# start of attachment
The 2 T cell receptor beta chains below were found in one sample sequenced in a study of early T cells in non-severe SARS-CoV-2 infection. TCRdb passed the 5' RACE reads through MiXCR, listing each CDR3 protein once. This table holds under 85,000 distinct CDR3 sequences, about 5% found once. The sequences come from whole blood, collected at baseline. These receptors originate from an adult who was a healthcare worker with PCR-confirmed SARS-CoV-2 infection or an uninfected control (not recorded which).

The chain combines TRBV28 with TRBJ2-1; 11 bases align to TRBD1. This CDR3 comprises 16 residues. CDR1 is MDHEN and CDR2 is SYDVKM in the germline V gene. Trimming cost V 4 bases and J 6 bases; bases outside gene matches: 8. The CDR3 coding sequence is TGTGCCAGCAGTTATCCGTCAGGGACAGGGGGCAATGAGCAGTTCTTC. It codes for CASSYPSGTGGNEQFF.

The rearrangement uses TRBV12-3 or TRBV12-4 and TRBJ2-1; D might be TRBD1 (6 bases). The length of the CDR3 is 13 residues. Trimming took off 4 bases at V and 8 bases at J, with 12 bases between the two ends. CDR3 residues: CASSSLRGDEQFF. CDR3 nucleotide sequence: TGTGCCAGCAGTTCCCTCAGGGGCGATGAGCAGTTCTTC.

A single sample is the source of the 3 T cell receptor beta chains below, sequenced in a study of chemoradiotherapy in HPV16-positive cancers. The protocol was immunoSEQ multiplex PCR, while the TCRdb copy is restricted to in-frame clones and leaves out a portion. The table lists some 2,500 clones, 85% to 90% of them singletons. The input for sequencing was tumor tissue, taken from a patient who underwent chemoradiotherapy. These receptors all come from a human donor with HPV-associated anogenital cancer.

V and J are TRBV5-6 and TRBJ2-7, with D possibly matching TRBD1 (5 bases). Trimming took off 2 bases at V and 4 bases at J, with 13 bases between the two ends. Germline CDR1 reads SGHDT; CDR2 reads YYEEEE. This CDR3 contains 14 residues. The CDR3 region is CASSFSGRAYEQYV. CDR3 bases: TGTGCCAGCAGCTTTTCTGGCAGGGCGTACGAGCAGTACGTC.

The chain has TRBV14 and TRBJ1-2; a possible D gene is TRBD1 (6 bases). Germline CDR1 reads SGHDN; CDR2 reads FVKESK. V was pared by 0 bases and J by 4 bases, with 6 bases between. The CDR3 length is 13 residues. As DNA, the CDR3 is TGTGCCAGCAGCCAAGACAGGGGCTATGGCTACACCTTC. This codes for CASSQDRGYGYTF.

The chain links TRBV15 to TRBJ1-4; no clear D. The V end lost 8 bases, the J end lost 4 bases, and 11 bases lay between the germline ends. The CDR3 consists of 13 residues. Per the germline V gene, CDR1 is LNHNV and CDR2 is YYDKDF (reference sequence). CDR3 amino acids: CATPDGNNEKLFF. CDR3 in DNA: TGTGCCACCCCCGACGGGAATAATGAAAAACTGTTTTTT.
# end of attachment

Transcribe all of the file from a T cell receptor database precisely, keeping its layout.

The 2 T cell receptor beta chains below were found in one sample sequenced in a study of early T cells in non-severe SARS-CoV-2 infection. TCRdb passed the 5' RACE reads through MiXCR, listing each CDR3 protein once. This table holds under 85,000 distinct CDR3 sequences, about 5% found once. The sequences come from whole blood, collected at baseline. These receptors originate from an adult who was a healthcare worker with PCR-confirmed SARS-CoV-2 infection or an uninfected control (not recorded which).

The chain combines TRBV28 with TRBJ2-1; 11 bases align to TRBD1. This CDR3 comprises 16 residues. CDR1 is MDHEN and CDR2 is SYDVKM in the germline V gene. Trimming cost V 4 bases and J 6 bases; bases outside gene matches: 8. The CDR3 coding sequence is TGTGCCAGCAGTTATCCGTCAGGGACAGGGGGCAATGAGCAGTTCTTC. It codes for CASSYPSGTGGNEQFF.

The rearrangement uses TRBV12-3 or TRBV12-4 and TRBJ2-1; D might be TRBD1 (6 bases). The length of the CDR3 is 13 residues. Trimming took off 4 bases at V and 8 bases at J, with 12 bases between the two ends. CDR3 residues: CASSSLRGDEQFF. CDR3 nucleotide sequence: TGTGCCAGCAGTTCCCTCAGGGGCGATGAGCAGTTCTTC.

A single sample is the source of the 3 T cell receptor beta chains below, sequenced in a study of chemoradiotherapy in HPV16-positive cancers. The protocol was immunoSEQ multiplex PCR, while the TCRdb copy is restricted to in-frame clones and leaves out a portion. The table lists some 2,500 clones, 85% to 90% of them singletons. The input for sequencing was tumor tissue, taken from a patient who underwent chemoradiotherapy. These receptors all come from a human donor with HPV-associated anogenital cancer.

V and J are TRBV5-6 and TRBJ2-7, with D possibly matching TRBD1 (5 bases). Trimming took off 2 bases at V and 4 bases at J, with 13 bases between the two ends. Germline CDR1 reads SGHDT; CDR2 reads YYEEEE. This CDR3 contains 14 residues. The CDR3 region is CASSFSGRAYEQYV. CDR3 bases: TGTGCCAGCAGCTTTTCTGGCAGGGCGTACGAGCAGTACGTC.

The chain has TRBV14 and TRBJ1-2; a possible D gene is TRBD1 (6 bases). Germline CDR1 reads SGHDN; CDR2 reads FVKESK. V was pared by 0 bases and J by 4 bases, with 6 bases between. The CDR3 length is 13 residues. As DNA, the CDR3 is TGTGCCAGCAGCCAAGACAGGGGCTATGGCTACACCTTC. This codes for CASSQDRGYGYTF.

The chain links TRBV15 to TRBJ1-4; no clear D. The V end lost 8 bases, the J end lost 4 bases, and 11 bases lay between the germline ends. The CDR3 consists of 13 residues. Per the germline V gene, CDR1 is LNHNV and CDR2 is YYDKDF (reference sequence). CDR3 amino acids: CATPDGNNEKLFF. CDR3 in DNA: TGTGCCACCCCCGACGGGAATAATGAAAAACTGTTTTTT.